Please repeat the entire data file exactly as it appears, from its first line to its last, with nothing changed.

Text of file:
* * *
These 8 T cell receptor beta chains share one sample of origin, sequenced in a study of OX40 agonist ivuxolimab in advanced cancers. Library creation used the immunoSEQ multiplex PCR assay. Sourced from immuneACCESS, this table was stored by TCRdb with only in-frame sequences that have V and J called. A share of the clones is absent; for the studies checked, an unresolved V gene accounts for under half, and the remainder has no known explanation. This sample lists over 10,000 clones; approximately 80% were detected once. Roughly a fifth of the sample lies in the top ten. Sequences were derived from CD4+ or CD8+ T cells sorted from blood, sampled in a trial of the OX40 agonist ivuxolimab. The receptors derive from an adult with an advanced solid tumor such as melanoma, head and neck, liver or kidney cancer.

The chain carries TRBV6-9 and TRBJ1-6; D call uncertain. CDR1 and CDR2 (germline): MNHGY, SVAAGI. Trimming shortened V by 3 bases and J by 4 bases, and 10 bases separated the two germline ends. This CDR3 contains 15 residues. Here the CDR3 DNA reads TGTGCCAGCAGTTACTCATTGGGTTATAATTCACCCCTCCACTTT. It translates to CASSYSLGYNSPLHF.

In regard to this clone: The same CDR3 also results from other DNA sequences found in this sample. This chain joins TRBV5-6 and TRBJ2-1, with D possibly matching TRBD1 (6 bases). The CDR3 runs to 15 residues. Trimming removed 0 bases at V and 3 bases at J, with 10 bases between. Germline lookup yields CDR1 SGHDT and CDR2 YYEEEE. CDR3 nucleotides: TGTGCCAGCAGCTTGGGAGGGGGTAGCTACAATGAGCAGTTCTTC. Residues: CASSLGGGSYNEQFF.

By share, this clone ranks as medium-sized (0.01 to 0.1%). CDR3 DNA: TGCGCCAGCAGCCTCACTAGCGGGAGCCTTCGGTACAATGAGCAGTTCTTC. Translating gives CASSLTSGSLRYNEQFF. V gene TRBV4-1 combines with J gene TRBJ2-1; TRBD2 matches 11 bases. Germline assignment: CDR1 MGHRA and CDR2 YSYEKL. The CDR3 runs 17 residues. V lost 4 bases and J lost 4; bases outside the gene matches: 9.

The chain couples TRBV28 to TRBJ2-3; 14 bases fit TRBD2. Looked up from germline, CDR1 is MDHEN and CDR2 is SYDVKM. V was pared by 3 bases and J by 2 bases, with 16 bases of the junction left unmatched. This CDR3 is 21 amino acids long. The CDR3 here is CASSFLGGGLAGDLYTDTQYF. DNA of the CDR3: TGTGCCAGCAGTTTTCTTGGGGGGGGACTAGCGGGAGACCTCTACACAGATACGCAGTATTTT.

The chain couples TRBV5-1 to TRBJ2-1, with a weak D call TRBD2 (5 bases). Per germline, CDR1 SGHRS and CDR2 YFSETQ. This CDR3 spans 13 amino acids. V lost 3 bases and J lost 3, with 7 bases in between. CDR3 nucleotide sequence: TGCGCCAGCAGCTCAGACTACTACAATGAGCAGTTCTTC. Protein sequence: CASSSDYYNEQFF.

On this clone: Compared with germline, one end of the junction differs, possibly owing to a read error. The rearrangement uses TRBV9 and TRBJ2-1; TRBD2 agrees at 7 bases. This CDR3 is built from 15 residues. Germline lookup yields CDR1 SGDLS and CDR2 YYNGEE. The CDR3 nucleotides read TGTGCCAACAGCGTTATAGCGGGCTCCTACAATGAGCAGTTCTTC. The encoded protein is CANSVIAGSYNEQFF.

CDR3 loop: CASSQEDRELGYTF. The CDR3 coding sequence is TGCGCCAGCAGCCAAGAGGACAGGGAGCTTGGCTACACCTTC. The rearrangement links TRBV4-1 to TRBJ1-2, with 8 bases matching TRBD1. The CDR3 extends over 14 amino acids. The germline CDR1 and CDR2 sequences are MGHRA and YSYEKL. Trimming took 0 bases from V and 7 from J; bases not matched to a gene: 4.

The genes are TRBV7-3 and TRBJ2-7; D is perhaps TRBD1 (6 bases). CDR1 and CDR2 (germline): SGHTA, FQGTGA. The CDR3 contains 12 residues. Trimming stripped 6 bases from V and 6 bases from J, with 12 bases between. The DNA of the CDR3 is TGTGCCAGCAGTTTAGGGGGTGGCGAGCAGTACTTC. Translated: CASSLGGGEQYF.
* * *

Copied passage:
These 8 T cell receptor beta chains share one sample of origin, sequenced in a study of OX40 agonist ivuxolimab in advanced cancers. Library creation used the immunoSEQ multiplex PCR assay. Sourced from immuneACCESS, this table was stored by TCRdb with only in-frame sequences that have V and J called. A share of the clones is absent; for the studies checked, an unresolved V gene accounts for under half, and the remainder has no known explanation. This sample lists over 10,000 clones; approximately 80% were detected once. Roughly a fifth of the sample lies in the top ten. Sequences were derived from CD4+ or CD8+ T cells sorted from blood, sampled in a trial of the OX40 agonist ivuxolimab. The receptors derive from an adult with an advanced solid tumor such as melanoma, head and neck, liver or kidney cancer.

The chain carries TRBV6-9 and TRBJ1-6; D call uncertain. CDR1 and CDR2 (germline): MNHGY, SVAAGI. Trimming shortened V by 3 bases and J by 4 bases, and 10 bases separated the two germline ends. This CDR3 contains 15 residues. Here the CDR3 DNA reads TGTGCCAGCAGTTACTCATTGGGTTATAATTCACCCCTCCACTTT. It translates to CASSYSLGYNSPLHF.

In regard to this clone: The same CDR3 also results from other DNA sequences found in this sample. This chain joins TRBV5-6 and TRBJ2-1, with D possibly matching TRBD1 (6 bases). The CDR3 runs to 15 residues. Trimming removed 0 bases at V and 3 bases at J, with 10 bases between. Germline lookup yields CDR1 SGHDT and CDR2 YYEEEE. CDR3 nucleotides: TGTGCCAGCAGCTTGGGAGGGGGTAGCTACAATGAGCAGTTCTTC. Residues: CASSLGGGSYNEQFF.

By share, this clone ranks as medium-sized (0.01 to 0.1%). CDR3 DNA: TGCGCCAGCAGCCTCACTAGCGGGAGCCTTCGGTACAATGAGCAGTTCTTC. Translating gives CASSLTSGSLRYNEQFF. V gene TRBV4-1 combines with J gene TRBJ2-1; TRBD2 matches 11 bases. Germline assignment: CDR1 MGHRA and CDR2 YSYEKL. The CDR3 runs 17 residues. V lost 4 bases and J lost 4; bases outside the gene matches: 9.

The chain couples TRBV28 to TRBJ2-3; 14 bases fit TRBD2. Looked up from germline, CDR1 is MDHEN and CDR2 is SYDVKM. V was pared by 3 bases and J by 2 bases, with 16 bases of the junction left unmatched. This CDR3 is 21 amino acids long. The CDR3 here is CASSFLGGGLAGDLYTDTQYF. DNA of the CDR3: TGTGCCAGCAGTTTTCTTGGGGGGGGACTAGCGGGAGACCTCTACACAGATACGCAGTATTTT.

The chain couples TRBV5-1 to TRBJ2-1, with a weak D call TRBD2 (5 bases). Per germline, CDR1 SGHRS and CDR2 YFSETQ. This CDR3 spans 13 amino acids. V lost 3 bases and J lost 3, with 7 bases in between. CDR3 nucleotide sequence: TGCGCCAGCAGCTCAGACTACTACAATGAGCAGTTCTTC. Protein sequence: CASSSDYYNEQFF.

On this clone: Compared with germline, one end of the junction differs, possibly owing to a read error. The rearrangement uses TRBV9 and TRBJ2-1; TRBD2 agrees at 7 bases. This CDR3 is built from 15 residues. Germline lookup yields CDR1 SGDLS and CDR2 YYNGEE. The CDR3 nucleotides read TGTGCCAACAGCGTTATAGCGGGCTCCTACAATGAGCAGTTCTTC. The encoded protein is CANSVIAGSYNEQFF.

CDR3 loop: CASSQEDRELGYTF. The CDR3 coding sequence is TGCGCCAGCAGCCAAGAGGACAGGGAGCTTGGCTACACCTTC. The rearrangement links TRBV4-1 to TRBJ1-2, with 8 bases matching TRBD1. The CDR3 extends over 14 amino acids. The germline CDR1 and CDR2 sequences are MGHRA and YSYEKL. Trimming took 0 bases from V and 7 from J; bases not matched to a gene: 4.

The genes are TRBV7-3 and TRBJ2-7; D is perhaps TRBD1 (6 bases). CDR1 and CDR2 (germline): SGHTA, FQGTGA. The CDR3 contains 12 residues. Trimming stripped 6 bases from V and 6 bases from J, with 12 bases between. The DNA of the CDR3 is TGTGCCAGCAGTTTAGGGGGTGGCGAGCAGTACTTC. Translated: CASSLGGGEQYF.